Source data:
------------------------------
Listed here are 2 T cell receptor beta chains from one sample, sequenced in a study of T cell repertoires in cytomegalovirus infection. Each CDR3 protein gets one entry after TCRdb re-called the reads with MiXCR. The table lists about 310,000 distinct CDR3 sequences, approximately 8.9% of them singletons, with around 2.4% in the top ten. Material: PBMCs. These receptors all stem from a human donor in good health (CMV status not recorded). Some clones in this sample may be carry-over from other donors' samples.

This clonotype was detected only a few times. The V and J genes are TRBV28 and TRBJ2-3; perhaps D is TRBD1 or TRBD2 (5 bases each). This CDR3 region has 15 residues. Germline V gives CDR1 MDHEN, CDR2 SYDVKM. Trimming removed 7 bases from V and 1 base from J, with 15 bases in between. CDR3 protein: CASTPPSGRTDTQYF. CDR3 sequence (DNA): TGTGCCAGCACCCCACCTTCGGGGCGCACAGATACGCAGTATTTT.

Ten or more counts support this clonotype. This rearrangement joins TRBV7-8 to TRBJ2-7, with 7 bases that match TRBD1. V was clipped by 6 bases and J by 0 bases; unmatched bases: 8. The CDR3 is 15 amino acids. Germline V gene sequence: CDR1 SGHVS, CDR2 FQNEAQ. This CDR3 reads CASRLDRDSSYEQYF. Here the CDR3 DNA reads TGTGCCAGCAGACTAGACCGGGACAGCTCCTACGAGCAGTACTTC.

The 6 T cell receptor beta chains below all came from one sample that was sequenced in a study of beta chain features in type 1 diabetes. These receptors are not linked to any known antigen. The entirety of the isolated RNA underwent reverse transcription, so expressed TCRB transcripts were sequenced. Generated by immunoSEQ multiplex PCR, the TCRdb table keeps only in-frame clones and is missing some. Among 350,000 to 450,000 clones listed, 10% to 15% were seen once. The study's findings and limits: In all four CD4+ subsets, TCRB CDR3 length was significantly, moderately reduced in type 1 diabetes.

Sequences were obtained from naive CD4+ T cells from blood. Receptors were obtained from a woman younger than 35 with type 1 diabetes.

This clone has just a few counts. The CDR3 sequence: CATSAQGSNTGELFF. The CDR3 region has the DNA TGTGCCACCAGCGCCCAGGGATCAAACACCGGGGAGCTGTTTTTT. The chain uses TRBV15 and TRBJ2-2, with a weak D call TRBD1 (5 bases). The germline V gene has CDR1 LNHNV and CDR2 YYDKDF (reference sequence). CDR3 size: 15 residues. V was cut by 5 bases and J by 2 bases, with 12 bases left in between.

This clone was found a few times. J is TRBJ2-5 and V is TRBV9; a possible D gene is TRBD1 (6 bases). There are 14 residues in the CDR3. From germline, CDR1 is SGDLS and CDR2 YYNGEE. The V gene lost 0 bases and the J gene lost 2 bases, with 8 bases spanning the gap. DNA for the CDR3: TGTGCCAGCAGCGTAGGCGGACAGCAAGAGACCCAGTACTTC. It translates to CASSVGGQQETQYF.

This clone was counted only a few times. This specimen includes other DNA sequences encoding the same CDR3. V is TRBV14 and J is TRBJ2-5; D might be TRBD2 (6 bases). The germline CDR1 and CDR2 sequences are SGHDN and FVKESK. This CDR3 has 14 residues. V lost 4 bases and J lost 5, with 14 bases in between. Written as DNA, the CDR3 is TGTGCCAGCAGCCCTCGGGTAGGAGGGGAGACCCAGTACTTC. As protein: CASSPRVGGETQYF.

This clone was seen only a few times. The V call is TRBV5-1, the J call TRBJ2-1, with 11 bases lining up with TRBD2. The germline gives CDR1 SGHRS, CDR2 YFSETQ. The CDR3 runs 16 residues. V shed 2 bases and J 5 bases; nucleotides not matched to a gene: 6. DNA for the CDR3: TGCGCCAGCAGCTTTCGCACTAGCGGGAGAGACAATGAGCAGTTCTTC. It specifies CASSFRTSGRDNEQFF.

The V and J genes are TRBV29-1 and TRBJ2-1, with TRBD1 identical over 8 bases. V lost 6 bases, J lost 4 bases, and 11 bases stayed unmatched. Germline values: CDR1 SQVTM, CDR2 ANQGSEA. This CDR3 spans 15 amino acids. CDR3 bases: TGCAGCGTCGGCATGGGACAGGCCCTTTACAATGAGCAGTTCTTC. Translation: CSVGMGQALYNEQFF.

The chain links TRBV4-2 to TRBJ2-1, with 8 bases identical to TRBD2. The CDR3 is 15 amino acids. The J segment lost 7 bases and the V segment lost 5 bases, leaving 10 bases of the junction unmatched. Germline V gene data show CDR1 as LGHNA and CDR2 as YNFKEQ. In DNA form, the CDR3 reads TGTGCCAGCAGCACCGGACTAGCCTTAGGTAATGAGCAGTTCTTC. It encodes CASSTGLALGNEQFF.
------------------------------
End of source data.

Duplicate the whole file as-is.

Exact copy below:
Listed here are 2 T cell receptor beta chains from one sample, sequenced in a study of T cell repertoires in cytomegalovirus infection. Each CDR3 protein gets one entry after TCRdb re-called the reads with MiXCR. The table lists about 310,000 distinct CDR3 sequences, approximately 8.9% of them singletons, with around 2.4% in the top ten. Material: PBMCs. These receptors all stem from a human donor in good health (CMV status not recorded). Some clones in this sample may be carry-over from other donors' samples.

This clonotype was detected only a few times. The V and J genes are TRBV28 and TRBJ2-3; perhaps D is TRBD1 or TRBD2 (5 bases each). This CDR3 region has 15 residues. Germline V gives CDR1 MDHEN, CDR2 SYDVKM. Trimming removed 7 bases from V and 1 base from J, with 15 bases in between. CDR3 protein: CASTPPSGRTDTQYF. CDR3 sequence (DNA): TGTGCCAGCACCCCACCTTCGGGGCGCACAGATACGCAGTATTTT.

Ten or more counts support this clonotype. This rearrangement joins TRBV7-8 to TRBJ2-7, with 7 bases that match TRBD1. V was clipped by 6 bases and J by 0 bases; unmatched bases: 8. The CDR3 is 15 amino acids. Germline V gene sequence: CDR1 SGHVS, CDR2 FQNEAQ. This CDR3 reads CASRLDRDSSYEQYF. Here the CDR3 DNA reads TGTGCCAGCAGACTAGACCGGGACAGCTCCTACGAGCAGTACTTC.

The 6 T cell receptor beta chains below all came from one sample that was sequenced in a study of beta chain features in type 1 diabetes. These receptors are not linked to any known antigen. The entirety of the isolated RNA underwent reverse transcription, so expressed TCRB transcripts were sequenced. Generated by immunoSEQ multiplex PCR, the TCRdb table keeps only in-frame clones and is missing some. Among 350,000 to 450,000 clones listed, 10% to 15% were seen once. The study's findings and limits: In all four CD4+ subsets, TCRB CDR3 length was significantly, moderately reduced in type 1 diabetes.

Sequences were obtained from naive CD4+ T cells from blood. Receptors were obtained from a woman younger than 35 with type 1 diabetes.

This clone has just a few counts. The CDR3 sequence: CATSAQGSNTGELFF. The CDR3 region has the DNA TGTGCCACCAGCGCCCAGGGATCAAACACCGGGGAGCTGTTTTTT. The chain uses TRBV15 and TRBJ2-2, with a weak D call TRBD1 (5 bases). The germline V gene has CDR1 LNHNV and CDR2 YYDKDF (reference sequence). CDR3 size: 15 residues. V was cut by 5 bases and J by 2 bases, with 12 bases left in between.

This clone was found a few times. J is TRBJ2-5 and V is TRBV9; a possible D gene is TRBD1 (6 bases). There are 14 residues in the CDR3. From germline, CDR1 is SGDLS and CDR2 YYNGEE. The V gene lost 0 bases and the J gene lost 2 bases, with 8 bases spanning the gap. DNA for the CDR3: TGTGCCAGCAGCGTAGGCGGACAGCAAGAGACCCAGTACTTC. It translates to CASSVGGQQETQYF.

This clone was counted only a few times. This specimen includes other DNA sequences encoding the same CDR3. V is TRBV14 and J is TRBJ2-5; D might be TRBD2 (6 bases). The germline CDR1 and CDR2 sequences are SGHDN and FVKESK. This CDR3 has 14 residues. V lost 4 bases and J lost 5, with 14 bases in between. Written as DNA, the CDR3 is TGTGCCAGCAGCCCTCGGGTAGGAGGGGAGACCCAGTACTTC. As protein: CASSPRVGGETQYF.

This clone was seen only a few times. The V call is TRBV5-1, the J call TRBJ2-1, with 11 bases lining up with TRBD2. The germline gives CDR1 SGHRS, CDR2 YFSETQ. The CDR3 runs 16 residues. V shed 2 bases and J 5 bases; nucleotides not matched to a gene: 6. DNA for the CDR3: TGCGCCAGCAGCTTTCGCACTAGCGGGAGAGACAATGAGCAGTTCTTC. It specifies CASSFRTSGRDNEQFF.

The V and J genes are TRBV29-1 and TRBJ2-1, with TRBD1 identical over 8 bases. V lost 6 bases, J lost 4 bases, and 11 bases stayed unmatched. Germline values: CDR1 SQVTM, CDR2 ANQGSEA. This CDR3 spans 15 amino acids. CDR3 bases: TGCAGCGTCGGCATGGGACAGGCCCTTTACAATGAGCAGTTCTTC. Translation: CSVGMGQALYNEQFF.

The chain links TRBV4-2 to TRBJ2-1, with 8 bases identical to TRBD2. The CDR3 is 15 amino acids. The J segment lost 7 bases and the V segment lost 5 bases, leaving 10 bases of the junction unmatched. Germline V gene data show CDR1 as LGHNA and CDR2 as YNFKEQ. In DNA form, the CDR3 reads TGTGCCAGCAGCACCGGACTAGCCTTAGGTAATGAGCAGTTCTTC. It encodes CASSTGLALGNEQFF.